When the Medium is Not the Message, 2008
During the late 1990s, while studying graphic design at Art University in Tehran, I became interested in publications and the history of the print industry in Iran; I gathered reproductions and iconic images of the first Iranian newspapers from the 19th c., which were printed in lithography, and investigated their layout and design. Print media continued to be a major inspiration source to me, both visually and conceptually; during my studies at Hastings College of Arts in England and later at San Jose State University, I developed more interest in the topic, by examining the design of Iranian newspapers and magazines from more recent times including the Pahlavi period (1925-1979) and the years following the Islamic Revolution of 1979, in the archive of Princeton University.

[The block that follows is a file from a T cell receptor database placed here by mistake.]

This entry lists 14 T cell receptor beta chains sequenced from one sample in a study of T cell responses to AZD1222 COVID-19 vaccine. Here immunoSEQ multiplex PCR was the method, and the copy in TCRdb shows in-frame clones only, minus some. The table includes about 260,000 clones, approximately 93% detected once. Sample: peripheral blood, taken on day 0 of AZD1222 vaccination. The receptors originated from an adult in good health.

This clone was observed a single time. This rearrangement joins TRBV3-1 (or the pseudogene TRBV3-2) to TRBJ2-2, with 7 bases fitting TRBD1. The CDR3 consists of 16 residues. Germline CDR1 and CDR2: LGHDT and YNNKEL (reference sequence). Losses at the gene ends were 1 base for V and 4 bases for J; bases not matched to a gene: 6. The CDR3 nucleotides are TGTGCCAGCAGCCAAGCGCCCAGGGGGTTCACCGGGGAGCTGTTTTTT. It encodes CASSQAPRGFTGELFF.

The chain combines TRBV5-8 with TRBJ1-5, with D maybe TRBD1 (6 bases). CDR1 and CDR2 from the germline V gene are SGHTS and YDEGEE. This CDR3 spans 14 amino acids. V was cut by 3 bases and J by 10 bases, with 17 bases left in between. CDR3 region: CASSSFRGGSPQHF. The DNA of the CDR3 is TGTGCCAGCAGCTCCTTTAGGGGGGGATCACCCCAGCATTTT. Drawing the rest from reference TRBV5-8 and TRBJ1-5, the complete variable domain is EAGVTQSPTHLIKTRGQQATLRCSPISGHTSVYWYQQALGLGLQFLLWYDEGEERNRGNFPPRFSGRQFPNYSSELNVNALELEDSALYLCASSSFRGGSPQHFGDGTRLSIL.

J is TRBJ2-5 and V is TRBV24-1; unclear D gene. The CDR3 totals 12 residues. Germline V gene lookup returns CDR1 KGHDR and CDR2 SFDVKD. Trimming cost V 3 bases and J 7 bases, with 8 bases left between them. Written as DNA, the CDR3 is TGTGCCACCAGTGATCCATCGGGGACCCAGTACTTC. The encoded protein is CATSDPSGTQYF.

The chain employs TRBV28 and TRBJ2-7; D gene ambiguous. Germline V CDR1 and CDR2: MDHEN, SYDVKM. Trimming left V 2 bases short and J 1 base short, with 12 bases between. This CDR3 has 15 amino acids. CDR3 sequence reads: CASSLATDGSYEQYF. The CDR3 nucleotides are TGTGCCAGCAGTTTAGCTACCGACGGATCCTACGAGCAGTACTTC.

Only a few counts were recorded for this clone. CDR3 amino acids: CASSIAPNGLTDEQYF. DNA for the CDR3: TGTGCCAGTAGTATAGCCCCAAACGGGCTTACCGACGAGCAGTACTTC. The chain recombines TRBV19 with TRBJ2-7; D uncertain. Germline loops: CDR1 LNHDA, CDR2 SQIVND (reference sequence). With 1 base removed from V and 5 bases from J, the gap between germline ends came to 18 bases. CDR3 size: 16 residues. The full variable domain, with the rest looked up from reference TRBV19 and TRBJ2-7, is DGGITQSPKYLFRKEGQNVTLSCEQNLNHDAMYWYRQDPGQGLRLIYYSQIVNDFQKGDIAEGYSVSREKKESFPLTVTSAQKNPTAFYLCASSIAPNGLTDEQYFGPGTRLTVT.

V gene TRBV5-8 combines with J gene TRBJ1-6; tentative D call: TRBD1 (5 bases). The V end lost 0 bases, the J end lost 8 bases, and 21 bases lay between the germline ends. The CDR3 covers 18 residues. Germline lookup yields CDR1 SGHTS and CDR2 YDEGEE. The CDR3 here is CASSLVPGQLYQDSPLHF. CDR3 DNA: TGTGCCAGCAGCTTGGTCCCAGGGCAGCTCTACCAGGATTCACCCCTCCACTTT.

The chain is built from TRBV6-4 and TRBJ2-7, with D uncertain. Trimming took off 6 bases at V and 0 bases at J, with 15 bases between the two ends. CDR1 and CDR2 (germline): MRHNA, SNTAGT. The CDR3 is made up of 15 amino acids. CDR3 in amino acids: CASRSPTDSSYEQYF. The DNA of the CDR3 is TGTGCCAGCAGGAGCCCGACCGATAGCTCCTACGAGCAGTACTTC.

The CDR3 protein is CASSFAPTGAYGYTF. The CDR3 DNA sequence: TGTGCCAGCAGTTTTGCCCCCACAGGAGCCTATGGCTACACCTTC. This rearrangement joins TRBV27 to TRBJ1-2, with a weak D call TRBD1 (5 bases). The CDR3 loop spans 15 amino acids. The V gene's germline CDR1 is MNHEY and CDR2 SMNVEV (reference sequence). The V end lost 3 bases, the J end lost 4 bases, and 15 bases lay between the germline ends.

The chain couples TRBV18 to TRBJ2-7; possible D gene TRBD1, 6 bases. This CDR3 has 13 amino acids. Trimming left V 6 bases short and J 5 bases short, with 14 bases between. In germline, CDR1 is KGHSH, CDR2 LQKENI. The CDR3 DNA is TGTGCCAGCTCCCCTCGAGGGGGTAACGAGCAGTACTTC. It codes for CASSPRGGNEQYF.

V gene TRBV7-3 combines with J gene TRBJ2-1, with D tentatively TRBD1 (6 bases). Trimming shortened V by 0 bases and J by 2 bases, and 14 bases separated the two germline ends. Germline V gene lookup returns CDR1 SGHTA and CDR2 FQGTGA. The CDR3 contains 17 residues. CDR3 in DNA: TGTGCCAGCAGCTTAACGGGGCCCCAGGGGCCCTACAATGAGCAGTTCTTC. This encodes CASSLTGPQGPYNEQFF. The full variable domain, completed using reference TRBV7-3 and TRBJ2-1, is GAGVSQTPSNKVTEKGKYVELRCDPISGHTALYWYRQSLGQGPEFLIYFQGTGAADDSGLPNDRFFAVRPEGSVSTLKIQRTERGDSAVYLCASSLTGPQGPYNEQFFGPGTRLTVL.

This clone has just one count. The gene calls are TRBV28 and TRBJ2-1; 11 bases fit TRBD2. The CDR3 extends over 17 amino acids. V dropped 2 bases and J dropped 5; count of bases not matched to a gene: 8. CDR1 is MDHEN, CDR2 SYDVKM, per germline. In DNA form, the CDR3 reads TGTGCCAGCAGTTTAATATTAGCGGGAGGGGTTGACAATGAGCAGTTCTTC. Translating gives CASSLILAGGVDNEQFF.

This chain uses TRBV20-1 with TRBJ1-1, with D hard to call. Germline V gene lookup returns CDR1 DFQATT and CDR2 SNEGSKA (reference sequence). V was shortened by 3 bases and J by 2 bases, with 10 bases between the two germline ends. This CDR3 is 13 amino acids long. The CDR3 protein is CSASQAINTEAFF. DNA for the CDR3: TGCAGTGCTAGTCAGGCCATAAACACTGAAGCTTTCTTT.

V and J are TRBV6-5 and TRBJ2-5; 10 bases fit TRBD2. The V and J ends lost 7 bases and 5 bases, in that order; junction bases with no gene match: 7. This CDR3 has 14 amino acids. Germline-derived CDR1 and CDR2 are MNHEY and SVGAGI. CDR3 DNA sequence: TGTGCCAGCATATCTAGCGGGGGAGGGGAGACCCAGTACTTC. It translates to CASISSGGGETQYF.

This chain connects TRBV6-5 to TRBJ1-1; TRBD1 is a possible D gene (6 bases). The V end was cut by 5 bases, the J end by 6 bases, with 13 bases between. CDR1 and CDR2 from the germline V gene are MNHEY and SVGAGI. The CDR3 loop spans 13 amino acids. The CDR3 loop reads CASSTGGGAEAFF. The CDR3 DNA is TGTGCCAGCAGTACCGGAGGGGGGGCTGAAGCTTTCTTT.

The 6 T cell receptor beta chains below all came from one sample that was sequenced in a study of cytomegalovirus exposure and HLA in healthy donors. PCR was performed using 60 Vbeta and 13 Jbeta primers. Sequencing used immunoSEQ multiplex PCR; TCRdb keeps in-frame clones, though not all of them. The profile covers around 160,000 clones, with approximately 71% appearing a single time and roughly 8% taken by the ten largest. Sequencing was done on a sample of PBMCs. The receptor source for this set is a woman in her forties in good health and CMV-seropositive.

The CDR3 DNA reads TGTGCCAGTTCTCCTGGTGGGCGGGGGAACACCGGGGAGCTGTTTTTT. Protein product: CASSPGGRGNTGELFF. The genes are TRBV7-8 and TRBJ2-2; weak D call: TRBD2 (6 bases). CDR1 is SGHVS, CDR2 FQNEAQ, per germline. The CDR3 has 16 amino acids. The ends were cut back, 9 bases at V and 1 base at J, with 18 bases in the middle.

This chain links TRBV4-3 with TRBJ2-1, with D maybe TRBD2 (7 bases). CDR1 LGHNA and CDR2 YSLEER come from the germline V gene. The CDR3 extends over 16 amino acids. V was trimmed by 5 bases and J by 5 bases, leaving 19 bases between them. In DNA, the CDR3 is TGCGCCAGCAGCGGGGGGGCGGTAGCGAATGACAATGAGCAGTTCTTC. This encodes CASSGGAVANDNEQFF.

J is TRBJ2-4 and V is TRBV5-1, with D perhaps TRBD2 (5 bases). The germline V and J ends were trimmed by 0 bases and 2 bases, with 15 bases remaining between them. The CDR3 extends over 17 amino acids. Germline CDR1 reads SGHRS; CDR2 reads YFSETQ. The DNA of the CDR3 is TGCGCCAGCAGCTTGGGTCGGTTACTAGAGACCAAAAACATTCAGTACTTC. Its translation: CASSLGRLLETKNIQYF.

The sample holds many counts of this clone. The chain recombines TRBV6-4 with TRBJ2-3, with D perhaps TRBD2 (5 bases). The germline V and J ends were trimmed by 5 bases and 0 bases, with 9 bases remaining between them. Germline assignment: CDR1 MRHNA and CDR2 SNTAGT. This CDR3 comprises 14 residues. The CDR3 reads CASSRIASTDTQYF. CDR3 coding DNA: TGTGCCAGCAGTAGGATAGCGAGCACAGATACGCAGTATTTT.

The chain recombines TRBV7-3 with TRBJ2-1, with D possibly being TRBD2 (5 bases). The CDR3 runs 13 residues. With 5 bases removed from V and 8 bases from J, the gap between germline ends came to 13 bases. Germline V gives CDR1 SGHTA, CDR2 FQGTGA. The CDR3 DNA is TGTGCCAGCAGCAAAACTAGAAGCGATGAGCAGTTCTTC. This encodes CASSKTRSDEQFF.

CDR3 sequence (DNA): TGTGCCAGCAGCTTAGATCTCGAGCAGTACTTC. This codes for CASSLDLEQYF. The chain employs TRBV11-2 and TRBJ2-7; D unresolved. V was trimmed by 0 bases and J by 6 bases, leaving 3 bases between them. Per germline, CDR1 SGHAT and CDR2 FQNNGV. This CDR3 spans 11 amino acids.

The intermingling of text and image in carefully crafted grids was a dominant theme in classical Persian manuscripts and 19th-century newspapers. My compositions and frames in this series make up a stratum reminiscent of those used in 19th-century Persian newspapers. I use ink, tea, and printmaking techniques: screen-printing and monotype, as the production methods for my pages. The content is inspired by my observations and conceptual themes that dominate contemporary mass media and I draw on images from our modern world. In my newspaper pages, illustrations accompany illegible texts and false columns. When Medium is Not the Message series conceptually emphasizes those phenomena made irrelevant through intentional omission or manipulation. In this regard, the illegibility of text is a metaphor for the ignorance of the masses, and misrepresentation perpetuated by dominant media.